So we're down to $46,000 a year now.  Still a lot of money, right?  Well, throw in all the cable channels and a premium cell phone family plan - we have to have the latest iPhones, right? - and of course XM radio and other subscription services, and we're taking $400 a month or more.  So that drops our income to $41,200.

And there are the cost of groceries and eating out.  I easily spend $1000 a month on this, but if you have one of those high-paying, long hour jobs, chances are, you are eating out for lunch every day, and "too tired" when you get home, and so sending out for take-out or going out to dinner.  So we could be talking $2000 a month, easily.

Our $250,000 income is down to $17,200.  The Accountant calls and suggests you contribute to your 401(k) plan.  Too late, you realize that you need to be saving for retirement.  So you try to sock away $20,000 in the 401(k) plan - a pitiful amount for someone making $250,000 a year - and your income goes negative at this point.

But hey, you're "rich", right?  Making good money?  So, just put some of those expenses on a credit card.  You've got a great credit score!  And that must mean you are financially astute.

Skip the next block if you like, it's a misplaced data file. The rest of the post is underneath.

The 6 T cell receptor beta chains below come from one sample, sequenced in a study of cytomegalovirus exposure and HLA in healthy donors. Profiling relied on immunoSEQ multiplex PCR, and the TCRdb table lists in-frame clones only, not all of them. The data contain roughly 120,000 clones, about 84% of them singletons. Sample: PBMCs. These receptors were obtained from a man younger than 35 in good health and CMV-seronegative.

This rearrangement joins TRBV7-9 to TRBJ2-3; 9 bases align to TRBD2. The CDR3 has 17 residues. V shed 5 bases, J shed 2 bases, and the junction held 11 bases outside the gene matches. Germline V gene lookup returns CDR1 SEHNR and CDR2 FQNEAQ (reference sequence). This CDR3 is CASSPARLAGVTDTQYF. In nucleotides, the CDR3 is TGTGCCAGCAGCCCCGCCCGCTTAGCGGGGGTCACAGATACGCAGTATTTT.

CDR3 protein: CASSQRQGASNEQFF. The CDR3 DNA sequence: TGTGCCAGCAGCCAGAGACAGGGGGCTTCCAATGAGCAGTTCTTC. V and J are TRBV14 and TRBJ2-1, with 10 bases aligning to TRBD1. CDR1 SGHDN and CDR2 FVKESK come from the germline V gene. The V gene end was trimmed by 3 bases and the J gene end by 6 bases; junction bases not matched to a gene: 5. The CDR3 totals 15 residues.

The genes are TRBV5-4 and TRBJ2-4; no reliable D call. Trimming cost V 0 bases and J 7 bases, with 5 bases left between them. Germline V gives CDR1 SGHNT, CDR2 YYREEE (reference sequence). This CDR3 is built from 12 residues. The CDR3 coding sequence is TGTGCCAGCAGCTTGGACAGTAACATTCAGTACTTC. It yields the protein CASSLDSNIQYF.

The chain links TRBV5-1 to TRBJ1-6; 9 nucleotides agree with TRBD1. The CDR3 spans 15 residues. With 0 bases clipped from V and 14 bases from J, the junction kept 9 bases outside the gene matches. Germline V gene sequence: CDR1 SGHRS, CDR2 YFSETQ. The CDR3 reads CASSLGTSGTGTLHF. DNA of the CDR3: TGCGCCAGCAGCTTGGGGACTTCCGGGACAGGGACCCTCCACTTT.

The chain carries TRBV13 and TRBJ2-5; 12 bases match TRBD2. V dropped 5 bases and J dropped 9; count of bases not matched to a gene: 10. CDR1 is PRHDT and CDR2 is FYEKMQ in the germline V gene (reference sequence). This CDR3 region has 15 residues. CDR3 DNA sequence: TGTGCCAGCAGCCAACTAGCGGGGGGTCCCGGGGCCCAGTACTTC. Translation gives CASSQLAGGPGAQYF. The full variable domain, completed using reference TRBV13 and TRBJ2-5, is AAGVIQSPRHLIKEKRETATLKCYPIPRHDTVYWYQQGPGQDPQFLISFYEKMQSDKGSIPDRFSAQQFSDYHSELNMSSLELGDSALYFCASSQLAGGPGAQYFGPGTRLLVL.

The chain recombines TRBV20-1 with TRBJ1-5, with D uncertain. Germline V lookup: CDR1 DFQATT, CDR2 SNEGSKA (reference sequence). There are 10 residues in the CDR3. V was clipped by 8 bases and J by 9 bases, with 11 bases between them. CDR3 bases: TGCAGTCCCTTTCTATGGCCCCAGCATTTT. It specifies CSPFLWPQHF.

Of course, that mini-mansion doesn't furnish itself, and with the wife staying home all day long, she has little to do, other than take her aggressions out on shopping, to the tune of thousands a month.  And of course, since you are "rich" you deserve that vacation in Vegas, right?  And it's tax-deductible as a business expense, so it must be a smart thing to do, right?

So the credit card debt starts to climb, higher and higher, and our intrepid friend doesn't worry because he's making $250,000 a year and anyone who makes a good salary is a rich man.

Right?  Right?


It doesn't matter how much you make, if you spend more than you make, you are poor - and going into debt.  And what is really sad is that people do this, and then wonder "where all the money went".

Now, some of you may accuse me of fudging the numbers here - of making up a scenario that is too fantastic to believe.  Because no one in their right mind making $250,000 a year would squander money in this way, right?  Right?